The Bank of Thailand is expected to keep its key interest rate unchanged at its monetary policy meeting scheduled to be held on Sep 14. However, the central bank is scheduled to maintain a dovish tone for the near term.
There is a good chance that the central bank may revise its GDP growth projections lower, either this time or at the next policy meeting. The high-frequency data suggests no significant rebound in domestic demand as yet.
The latest BoT survey continues to show private investment running sideways while private consumption might have moderated again in 3Q16. Taking away the public sector, annual GDP growth continues to trend circa 2.5 percent.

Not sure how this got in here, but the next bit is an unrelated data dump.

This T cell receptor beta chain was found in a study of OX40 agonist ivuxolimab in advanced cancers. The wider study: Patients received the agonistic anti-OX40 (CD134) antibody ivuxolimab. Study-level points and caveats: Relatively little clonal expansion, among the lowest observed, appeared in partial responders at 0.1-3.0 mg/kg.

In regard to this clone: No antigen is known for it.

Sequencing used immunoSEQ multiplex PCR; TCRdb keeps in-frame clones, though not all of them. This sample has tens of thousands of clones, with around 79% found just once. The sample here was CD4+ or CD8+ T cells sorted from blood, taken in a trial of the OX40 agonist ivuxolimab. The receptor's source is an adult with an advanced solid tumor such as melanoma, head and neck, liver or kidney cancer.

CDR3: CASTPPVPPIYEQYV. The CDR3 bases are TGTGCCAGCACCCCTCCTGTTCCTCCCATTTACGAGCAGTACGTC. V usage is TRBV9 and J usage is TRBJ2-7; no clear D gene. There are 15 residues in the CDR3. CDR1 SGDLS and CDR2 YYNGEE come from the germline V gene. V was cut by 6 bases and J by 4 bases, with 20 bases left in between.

The other notable message concerns export growth and the baht. Exports of merchandise goods are set to contract again this year, and our current forecast is penciling a 1.5 percent fall. If true, this will be the fourth consecutive year of decline. Going by recent comments by the BoT, this is clearly something that is disconcerting.
The BoT is likely to prefer a softer currency to support export growth. Yet, current account surplus is likely to be in excess of 10 percent of GDP this year and continues to lend strong support to the baht. Arguably, this poses a risk of another rate cut by the BoT, as the central bank continues to find ways to facilitate a weaker baht, DBS reported.